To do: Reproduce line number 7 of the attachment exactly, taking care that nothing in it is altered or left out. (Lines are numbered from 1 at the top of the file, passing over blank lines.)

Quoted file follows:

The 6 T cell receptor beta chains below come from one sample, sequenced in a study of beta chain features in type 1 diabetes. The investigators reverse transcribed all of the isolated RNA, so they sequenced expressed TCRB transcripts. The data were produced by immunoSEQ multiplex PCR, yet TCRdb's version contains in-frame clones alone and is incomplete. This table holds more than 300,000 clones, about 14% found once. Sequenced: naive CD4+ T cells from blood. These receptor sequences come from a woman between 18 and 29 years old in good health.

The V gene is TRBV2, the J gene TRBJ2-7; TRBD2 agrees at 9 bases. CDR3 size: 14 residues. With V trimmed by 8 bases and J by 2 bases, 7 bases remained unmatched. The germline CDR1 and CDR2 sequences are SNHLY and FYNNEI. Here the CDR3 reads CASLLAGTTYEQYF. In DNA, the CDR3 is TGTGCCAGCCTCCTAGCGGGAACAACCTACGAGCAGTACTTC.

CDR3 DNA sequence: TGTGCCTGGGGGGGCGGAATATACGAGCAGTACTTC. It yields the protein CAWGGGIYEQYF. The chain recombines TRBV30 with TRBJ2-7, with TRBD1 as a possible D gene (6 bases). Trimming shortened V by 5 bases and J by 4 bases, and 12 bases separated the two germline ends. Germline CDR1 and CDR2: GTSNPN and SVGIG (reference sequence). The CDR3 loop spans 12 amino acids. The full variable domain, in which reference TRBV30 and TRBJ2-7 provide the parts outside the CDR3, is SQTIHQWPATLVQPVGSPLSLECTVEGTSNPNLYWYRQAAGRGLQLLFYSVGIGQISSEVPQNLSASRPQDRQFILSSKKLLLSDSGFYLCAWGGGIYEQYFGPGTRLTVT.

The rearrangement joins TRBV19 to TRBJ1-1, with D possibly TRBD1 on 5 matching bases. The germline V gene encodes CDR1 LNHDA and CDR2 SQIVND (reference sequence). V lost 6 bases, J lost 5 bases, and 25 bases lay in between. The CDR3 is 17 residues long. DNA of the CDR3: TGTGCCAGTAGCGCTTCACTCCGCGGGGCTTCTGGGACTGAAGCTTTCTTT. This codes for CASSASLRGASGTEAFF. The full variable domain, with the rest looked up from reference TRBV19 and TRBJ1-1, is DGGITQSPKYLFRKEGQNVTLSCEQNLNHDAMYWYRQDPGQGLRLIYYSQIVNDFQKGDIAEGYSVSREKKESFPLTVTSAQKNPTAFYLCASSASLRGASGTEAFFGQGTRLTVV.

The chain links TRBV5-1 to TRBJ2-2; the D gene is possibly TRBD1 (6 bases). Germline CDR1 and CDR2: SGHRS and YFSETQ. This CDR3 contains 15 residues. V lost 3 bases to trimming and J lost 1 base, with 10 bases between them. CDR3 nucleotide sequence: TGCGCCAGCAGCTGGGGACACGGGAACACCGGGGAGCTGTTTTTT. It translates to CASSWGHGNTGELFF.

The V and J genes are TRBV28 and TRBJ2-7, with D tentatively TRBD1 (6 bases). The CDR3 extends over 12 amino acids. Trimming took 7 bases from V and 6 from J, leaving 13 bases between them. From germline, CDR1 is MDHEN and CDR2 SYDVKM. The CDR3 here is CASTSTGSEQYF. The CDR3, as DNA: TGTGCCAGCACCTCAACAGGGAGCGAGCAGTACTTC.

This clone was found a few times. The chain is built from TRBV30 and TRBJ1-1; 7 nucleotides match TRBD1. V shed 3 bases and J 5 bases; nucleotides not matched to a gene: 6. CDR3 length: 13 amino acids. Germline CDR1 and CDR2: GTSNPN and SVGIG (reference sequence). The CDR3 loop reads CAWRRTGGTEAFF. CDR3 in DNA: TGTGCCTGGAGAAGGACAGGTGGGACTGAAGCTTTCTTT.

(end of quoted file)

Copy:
This clone was found a few times. The chain is built from TRBV30 and TRBJ1-1; 7 nucleotides match TRBD1. V shed 3 bases and J 5 bases; nucleotides not matched to a gene: 6. CDR3 length: 13 amino acids. Germline CDR1 and CDR2: GTSNPN and SVGIG (reference sequence). The CDR3 loop reads CAWRRTGGTEAFF. CDR3 in DNA: TGTGCCTGGAGAAGGACAGGTGGGACTGAAGCTTTCTTT.